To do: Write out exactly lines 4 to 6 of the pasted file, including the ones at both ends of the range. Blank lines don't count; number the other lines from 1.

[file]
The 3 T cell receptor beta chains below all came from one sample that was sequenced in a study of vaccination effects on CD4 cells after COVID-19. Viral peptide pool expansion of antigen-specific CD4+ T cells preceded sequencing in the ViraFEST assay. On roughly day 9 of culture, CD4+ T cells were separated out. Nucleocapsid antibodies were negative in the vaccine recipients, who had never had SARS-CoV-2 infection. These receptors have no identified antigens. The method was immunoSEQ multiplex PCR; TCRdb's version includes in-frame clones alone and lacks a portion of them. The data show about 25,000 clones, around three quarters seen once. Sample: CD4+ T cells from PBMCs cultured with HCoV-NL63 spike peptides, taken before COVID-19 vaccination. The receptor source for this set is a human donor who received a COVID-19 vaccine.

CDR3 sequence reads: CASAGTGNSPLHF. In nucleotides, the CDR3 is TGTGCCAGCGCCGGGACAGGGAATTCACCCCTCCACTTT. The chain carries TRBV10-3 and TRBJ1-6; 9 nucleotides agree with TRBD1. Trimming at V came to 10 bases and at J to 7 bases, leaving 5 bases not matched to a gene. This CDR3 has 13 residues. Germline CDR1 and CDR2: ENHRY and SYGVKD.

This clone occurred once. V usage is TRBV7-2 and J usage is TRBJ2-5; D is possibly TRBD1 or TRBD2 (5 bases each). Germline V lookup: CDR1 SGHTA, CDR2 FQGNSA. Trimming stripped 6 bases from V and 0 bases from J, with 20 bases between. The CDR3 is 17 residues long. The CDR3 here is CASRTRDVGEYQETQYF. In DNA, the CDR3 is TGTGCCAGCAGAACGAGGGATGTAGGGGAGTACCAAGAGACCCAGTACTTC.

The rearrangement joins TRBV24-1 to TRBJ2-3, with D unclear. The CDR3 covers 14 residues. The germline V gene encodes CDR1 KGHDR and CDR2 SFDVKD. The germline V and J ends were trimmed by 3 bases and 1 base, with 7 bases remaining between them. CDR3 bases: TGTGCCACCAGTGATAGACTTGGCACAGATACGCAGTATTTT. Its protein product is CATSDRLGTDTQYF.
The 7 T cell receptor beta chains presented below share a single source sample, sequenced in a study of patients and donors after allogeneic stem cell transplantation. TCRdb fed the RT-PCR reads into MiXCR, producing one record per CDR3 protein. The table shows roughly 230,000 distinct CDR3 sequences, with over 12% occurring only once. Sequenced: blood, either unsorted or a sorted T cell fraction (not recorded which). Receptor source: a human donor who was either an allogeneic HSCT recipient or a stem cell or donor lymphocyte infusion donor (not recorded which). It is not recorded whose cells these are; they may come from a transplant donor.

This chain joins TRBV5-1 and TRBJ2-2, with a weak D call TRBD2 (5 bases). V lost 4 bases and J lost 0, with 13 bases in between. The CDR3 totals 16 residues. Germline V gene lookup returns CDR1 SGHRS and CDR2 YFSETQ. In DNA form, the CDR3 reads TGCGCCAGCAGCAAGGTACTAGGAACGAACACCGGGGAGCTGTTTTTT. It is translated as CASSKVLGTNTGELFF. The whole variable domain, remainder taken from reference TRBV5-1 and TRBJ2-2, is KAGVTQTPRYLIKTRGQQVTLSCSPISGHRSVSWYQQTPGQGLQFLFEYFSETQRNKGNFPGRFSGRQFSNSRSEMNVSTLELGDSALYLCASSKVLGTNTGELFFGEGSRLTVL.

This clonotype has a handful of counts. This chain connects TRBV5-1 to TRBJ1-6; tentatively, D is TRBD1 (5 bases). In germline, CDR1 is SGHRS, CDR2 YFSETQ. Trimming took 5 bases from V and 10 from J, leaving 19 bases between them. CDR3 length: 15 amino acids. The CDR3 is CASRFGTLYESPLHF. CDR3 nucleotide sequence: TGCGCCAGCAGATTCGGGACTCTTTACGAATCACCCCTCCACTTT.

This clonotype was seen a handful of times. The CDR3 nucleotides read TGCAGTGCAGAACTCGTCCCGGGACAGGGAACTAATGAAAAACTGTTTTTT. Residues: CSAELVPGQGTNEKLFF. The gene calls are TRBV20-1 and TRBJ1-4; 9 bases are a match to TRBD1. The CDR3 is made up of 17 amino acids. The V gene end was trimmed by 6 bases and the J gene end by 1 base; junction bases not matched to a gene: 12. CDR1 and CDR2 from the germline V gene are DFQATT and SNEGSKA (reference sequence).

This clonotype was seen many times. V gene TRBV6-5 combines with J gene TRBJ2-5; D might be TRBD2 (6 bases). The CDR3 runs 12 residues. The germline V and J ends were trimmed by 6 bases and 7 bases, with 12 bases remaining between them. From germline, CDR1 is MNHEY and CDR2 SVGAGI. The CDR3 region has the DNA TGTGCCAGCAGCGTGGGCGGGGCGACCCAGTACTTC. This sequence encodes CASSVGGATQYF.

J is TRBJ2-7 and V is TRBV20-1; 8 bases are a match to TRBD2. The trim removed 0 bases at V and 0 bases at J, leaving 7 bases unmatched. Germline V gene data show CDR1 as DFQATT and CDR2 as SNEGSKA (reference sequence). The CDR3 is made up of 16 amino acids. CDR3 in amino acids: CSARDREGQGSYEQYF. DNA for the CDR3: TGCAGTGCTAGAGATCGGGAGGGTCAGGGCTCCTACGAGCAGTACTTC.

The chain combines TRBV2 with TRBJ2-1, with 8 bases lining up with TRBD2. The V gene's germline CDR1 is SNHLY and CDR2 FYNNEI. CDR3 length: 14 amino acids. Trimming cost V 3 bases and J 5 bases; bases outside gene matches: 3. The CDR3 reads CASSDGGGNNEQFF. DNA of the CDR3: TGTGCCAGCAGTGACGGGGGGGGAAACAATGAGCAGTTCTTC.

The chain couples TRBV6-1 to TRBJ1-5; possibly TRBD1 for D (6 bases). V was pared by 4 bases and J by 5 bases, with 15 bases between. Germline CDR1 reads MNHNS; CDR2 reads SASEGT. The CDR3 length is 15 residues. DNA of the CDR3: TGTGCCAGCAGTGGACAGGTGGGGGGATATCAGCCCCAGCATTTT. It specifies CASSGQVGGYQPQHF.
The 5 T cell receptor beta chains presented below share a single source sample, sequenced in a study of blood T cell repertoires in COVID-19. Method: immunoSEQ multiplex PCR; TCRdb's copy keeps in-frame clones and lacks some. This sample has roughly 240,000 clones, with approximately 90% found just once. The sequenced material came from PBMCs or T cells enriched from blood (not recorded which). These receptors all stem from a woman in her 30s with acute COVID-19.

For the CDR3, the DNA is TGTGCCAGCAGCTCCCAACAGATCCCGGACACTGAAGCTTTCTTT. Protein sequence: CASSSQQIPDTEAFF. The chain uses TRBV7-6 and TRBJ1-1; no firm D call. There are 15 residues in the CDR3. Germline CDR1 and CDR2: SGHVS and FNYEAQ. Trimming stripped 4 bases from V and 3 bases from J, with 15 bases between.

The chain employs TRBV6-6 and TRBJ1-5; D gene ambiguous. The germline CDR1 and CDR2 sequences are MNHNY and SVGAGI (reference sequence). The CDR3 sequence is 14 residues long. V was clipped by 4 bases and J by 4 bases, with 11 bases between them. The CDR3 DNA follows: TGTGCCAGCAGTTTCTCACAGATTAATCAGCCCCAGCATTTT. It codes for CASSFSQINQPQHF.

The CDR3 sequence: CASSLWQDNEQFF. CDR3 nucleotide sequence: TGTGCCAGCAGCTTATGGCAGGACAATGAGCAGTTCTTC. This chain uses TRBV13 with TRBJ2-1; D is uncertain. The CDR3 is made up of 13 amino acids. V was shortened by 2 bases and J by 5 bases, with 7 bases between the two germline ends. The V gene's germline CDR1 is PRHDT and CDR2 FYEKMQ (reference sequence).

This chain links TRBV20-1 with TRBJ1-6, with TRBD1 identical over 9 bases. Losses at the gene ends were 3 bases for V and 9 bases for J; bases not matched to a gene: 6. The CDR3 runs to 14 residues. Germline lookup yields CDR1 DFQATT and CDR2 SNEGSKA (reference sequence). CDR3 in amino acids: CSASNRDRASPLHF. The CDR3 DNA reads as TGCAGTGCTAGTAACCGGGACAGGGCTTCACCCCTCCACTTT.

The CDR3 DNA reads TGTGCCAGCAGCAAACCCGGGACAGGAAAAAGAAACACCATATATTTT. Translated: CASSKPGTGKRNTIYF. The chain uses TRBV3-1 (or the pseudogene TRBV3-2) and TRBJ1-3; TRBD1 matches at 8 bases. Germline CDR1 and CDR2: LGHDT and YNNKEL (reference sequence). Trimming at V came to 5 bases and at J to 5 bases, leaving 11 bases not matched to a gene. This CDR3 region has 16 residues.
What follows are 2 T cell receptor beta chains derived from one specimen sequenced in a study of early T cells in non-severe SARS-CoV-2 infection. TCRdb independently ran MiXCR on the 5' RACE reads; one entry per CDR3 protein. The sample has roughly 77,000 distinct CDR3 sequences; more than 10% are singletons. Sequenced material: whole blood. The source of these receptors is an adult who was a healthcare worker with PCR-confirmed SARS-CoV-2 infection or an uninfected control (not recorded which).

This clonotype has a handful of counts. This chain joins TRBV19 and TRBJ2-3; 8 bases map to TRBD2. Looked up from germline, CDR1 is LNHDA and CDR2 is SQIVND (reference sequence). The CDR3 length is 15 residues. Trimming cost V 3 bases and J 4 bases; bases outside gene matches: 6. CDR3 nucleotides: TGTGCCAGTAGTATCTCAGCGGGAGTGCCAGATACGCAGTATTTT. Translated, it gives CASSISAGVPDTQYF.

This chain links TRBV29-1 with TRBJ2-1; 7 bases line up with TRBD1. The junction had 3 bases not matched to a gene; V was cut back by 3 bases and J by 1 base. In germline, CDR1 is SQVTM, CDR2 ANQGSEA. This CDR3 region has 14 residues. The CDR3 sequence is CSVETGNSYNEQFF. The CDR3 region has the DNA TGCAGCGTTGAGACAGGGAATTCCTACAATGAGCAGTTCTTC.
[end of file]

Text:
The rearrangement joins TRBV24-1 to TRBJ2-3, with D unclear. The CDR3 covers 14 residues. The germline V gene encodes CDR1 KGHDR and CDR2 SFDVKD. The germline V and J ends were trimmed by 3 bases and 1 base, with 7 bases remaining between them. CDR3 bases: TGTGCCACCAGTGATAGACTTGGCACAGATACGCAGTATTTT. Its protein product is CATSDRLGTDTQYF.
The 7 T cell receptor beta chains presented below share a single source sample, sequenced in a study of patients and donors after allogeneic stem cell transplantation. TCRdb fed the RT-PCR reads into MiXCR, producing one record per CDR3 protein. The table shows roughly 230,000 distinct CDR3 sequences, with over 12% occurring only once. Sequenced: blood, either unsorted or a sorted T cell fraction (not recorded which). Receptor source: a human donor who was either an allogeneic HSCT recipient or a stem cell or donor lymphocyte infusion donor (not recorded which). It is not recorded whose cells these are; they may come from a transplant donor.

This chain joins TRBV5-1 and TRBJ2-2, with a weak D call TRBD2 (5 bases). V lost 4 bases and J lost 0, with 13 bases in between. The CDR3 totals 16 residues. Germline V gene lookup returns CDR1 SGHRS and CDR2 YFSETQ. In DNA form, the CDR3 reads TGCGCCAGCAGCAAGGTACTAGGAACGAACACCGGGGAGCTGTTTTTT. It is translated as CASSKVLGTNTGELFF. The whole variable domain, remainder taken from reference TRBV5-1 and TRBJ2-2, is KAGVTQTPRYLIKTRGQQVTLSCSPISGHRSVSWYQQTPGQGLQFLFEYFSETQRNKGNFPGRFSGRQFSNSRSEMNVSTLELGDSALYLCASSKVLGTNTGELFFGEGSRLTVL.